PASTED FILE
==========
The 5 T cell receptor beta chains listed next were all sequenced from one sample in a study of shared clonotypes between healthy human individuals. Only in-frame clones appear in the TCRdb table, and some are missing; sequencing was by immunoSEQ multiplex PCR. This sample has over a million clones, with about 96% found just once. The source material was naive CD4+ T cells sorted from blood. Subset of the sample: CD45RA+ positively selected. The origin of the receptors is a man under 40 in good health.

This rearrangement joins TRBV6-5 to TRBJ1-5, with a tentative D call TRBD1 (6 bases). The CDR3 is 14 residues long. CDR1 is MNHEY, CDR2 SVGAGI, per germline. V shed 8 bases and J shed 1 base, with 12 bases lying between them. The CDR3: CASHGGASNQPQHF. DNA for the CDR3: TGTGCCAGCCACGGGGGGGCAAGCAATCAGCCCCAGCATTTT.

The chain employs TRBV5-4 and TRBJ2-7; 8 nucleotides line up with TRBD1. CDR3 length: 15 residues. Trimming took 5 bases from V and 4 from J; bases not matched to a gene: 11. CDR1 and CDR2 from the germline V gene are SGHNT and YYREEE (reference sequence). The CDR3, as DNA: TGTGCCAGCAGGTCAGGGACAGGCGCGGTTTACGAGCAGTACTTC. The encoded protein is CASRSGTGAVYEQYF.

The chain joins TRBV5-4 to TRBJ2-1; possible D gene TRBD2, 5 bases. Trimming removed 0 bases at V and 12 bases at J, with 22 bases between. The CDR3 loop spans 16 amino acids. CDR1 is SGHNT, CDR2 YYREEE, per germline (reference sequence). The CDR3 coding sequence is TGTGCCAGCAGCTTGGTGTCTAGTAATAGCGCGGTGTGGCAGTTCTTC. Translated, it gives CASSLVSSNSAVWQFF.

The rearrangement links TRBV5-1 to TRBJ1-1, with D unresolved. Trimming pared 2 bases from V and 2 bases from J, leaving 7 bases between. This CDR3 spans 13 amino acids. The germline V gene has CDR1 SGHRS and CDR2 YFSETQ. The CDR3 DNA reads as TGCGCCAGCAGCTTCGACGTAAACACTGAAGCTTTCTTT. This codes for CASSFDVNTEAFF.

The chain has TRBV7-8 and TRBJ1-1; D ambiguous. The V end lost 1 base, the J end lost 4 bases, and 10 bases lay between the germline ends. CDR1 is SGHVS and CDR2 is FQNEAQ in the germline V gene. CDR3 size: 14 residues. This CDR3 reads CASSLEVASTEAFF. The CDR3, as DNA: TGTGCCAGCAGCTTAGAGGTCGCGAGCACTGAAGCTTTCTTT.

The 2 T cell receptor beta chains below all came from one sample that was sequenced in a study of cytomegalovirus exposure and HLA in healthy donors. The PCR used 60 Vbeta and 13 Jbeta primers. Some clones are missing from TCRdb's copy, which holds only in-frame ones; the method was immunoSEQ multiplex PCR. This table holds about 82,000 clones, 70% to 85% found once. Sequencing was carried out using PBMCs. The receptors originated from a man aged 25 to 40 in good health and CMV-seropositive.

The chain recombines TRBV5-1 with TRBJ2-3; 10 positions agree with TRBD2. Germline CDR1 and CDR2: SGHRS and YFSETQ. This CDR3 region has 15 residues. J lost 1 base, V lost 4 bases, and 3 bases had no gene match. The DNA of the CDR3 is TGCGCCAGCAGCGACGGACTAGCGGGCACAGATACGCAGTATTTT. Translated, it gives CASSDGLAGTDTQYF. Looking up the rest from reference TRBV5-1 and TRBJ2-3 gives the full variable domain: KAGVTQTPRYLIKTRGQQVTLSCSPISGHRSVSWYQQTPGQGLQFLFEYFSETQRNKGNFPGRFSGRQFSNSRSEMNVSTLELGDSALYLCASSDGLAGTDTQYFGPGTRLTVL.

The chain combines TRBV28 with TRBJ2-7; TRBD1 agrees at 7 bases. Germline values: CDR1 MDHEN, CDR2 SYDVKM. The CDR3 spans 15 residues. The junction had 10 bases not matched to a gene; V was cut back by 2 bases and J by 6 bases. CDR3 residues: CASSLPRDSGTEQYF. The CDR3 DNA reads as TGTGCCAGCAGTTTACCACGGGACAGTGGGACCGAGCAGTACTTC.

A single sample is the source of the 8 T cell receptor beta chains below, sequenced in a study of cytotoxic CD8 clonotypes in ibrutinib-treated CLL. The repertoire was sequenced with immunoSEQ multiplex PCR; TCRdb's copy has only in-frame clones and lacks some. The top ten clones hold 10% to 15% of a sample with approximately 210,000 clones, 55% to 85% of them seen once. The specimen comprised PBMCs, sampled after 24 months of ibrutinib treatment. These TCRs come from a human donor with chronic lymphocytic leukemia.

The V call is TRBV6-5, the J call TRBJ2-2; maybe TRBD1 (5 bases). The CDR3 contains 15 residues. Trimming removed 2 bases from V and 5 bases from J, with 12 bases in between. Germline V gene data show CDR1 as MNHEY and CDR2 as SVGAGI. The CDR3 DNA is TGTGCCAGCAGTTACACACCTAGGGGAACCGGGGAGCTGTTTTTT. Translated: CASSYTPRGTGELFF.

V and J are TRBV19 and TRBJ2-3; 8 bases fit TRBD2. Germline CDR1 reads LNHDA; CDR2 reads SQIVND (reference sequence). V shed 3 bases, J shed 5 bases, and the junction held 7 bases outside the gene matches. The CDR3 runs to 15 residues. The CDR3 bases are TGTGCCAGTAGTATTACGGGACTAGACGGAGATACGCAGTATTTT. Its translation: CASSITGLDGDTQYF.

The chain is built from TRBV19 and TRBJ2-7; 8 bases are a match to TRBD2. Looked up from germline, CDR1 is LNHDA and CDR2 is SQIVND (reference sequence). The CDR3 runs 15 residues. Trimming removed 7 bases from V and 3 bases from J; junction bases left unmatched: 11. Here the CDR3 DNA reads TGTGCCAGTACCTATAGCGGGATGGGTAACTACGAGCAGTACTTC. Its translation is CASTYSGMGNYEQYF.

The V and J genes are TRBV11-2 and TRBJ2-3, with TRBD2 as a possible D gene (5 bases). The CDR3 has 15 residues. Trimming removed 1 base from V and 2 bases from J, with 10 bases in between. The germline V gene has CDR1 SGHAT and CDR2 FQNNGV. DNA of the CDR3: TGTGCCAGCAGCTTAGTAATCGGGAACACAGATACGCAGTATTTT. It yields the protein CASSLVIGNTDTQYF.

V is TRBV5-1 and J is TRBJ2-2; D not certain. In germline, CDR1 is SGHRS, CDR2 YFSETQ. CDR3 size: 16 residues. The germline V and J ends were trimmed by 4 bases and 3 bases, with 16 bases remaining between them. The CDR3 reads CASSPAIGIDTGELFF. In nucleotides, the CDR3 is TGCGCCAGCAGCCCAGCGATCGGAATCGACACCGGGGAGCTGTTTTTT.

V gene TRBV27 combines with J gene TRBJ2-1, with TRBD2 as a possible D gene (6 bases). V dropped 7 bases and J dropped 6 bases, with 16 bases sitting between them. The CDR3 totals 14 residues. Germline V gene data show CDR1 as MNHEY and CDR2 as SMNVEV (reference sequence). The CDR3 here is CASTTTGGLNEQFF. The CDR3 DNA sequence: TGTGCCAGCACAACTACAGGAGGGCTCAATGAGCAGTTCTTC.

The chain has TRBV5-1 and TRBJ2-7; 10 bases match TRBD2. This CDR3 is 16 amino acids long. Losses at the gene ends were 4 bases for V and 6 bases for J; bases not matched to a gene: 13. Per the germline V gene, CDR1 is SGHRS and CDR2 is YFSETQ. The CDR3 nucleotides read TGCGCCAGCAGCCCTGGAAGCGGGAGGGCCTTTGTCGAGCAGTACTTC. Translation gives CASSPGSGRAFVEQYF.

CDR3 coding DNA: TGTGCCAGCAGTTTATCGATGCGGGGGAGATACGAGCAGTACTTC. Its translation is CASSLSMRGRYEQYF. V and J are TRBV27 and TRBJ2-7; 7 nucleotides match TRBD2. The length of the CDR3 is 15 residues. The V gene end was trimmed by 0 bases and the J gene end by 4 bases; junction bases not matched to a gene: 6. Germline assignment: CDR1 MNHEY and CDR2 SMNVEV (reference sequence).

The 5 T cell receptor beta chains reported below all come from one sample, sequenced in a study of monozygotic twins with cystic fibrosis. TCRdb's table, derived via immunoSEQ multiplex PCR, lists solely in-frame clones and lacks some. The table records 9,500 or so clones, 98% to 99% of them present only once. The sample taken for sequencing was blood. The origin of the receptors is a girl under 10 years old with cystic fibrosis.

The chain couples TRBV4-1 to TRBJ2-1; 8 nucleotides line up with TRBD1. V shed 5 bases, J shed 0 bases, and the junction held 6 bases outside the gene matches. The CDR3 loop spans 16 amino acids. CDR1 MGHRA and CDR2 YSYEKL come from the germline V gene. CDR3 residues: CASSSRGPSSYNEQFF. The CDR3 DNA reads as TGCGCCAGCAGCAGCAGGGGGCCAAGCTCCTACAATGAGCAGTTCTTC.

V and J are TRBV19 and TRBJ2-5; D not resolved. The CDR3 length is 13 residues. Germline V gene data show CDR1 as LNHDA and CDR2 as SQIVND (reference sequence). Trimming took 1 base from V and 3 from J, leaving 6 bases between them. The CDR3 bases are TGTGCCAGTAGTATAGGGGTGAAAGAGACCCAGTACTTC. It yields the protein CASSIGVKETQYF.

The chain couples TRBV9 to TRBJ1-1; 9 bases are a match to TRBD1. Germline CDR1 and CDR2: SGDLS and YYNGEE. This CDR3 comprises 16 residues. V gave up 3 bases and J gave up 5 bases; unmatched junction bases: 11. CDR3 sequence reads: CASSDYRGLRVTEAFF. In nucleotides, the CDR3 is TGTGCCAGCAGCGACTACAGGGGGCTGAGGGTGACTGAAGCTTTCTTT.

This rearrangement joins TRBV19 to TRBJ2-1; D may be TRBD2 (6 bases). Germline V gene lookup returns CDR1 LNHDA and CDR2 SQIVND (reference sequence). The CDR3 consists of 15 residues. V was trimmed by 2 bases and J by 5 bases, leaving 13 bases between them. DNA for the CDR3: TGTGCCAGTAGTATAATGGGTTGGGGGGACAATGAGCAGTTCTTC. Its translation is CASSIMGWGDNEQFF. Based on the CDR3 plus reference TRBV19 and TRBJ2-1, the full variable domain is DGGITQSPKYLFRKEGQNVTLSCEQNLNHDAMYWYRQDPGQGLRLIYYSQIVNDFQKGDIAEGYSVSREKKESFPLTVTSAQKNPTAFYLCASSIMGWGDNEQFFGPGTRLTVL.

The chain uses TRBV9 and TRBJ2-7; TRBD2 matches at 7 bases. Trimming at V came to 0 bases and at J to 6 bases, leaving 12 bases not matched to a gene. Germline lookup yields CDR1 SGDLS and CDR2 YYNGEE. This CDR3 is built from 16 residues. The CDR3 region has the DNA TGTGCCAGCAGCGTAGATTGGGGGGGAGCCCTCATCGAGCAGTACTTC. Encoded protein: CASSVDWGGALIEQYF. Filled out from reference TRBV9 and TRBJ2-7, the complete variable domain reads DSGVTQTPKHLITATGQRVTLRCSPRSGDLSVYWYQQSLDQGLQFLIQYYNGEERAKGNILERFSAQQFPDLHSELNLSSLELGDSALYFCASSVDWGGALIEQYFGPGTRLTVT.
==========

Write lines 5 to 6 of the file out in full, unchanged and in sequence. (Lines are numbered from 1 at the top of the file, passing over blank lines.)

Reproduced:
The rearrangement links TRBV5-1 to TRBJ1-1, with D unresolved. Trimming pared 2 bases from V and 2 bases from J, leaving 7 bases between. This CDR3 spans 13 amino acids. The germline V gene has CDR1 SGHRS and CDR2 YFSETQ. The CDR3 DNA reads as TGCGCCAGCAGCTTCGACGTAAACACTGAAGCTTTCTTT. This codes for CASSFDVNTEAFF.

The chain has TRBV7-8 and TRBJ1-1; D ambiguous. The V end lost 1 base, the J end lost 4 bases, and 10 bases lay between the germline ends. CDR1 is SGHVS and CDR2 is FQNEAQ in the germline V gene. CDR3 size: 14 residues. This CDR3 reads CASSLEVASTEAFF. The CDR3, as DNA: TGTGCCAGCAGCTTAGAGGTCGCGAGCACTGAAGCTTTCTTT.